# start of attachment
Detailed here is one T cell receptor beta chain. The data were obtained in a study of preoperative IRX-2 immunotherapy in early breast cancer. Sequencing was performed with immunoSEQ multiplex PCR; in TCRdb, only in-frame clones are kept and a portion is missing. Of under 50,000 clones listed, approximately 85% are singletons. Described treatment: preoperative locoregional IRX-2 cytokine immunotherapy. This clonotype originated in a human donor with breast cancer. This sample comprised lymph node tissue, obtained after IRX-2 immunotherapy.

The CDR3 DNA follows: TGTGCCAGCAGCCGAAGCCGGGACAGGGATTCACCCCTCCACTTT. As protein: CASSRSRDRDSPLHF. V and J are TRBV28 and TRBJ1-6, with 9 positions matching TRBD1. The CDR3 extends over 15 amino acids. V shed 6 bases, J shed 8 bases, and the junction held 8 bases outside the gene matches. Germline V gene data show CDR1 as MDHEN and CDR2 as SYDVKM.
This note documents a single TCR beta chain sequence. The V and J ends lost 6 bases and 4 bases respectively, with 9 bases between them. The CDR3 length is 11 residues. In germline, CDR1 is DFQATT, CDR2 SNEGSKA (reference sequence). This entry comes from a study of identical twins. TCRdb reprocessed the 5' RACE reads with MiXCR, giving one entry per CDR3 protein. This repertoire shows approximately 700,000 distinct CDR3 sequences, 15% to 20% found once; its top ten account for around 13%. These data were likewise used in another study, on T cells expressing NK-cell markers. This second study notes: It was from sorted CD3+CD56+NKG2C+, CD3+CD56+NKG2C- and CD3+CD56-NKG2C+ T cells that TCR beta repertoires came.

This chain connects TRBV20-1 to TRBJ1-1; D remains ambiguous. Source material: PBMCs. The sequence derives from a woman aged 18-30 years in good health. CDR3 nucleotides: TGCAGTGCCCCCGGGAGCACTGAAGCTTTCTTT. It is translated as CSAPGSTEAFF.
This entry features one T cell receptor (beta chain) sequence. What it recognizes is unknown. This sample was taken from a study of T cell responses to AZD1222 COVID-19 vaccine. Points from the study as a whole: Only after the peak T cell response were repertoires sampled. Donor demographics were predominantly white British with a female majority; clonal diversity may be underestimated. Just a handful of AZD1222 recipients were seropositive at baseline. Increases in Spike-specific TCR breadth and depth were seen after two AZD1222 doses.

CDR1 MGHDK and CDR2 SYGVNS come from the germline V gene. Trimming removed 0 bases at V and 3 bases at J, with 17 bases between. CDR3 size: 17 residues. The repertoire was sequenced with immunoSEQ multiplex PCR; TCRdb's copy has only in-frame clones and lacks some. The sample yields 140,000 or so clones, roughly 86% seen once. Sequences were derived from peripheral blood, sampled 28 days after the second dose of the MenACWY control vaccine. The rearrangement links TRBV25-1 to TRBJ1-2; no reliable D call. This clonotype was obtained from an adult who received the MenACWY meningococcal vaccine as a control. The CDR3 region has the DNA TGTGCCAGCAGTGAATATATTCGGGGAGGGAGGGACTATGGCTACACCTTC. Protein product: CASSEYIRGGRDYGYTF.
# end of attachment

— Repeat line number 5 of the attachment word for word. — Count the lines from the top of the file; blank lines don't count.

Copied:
This entry features one T cell receptor (beta chain) sequence. What it recognizes is unknown. This sample was taken from a study of T cell responses to AZD1222 COVID-19 vaccine. Points from the study as a whole: Only after the peak T cell response were repertoires sampled. Donor demographics were predominantly white British with a female majority; clonal diversity may be underestimated. Just a handful of AZD1222 recipients were seropositive at baseline. Increases in Spike-specific TCR breadth and depth were seen after two AZD1222 doses.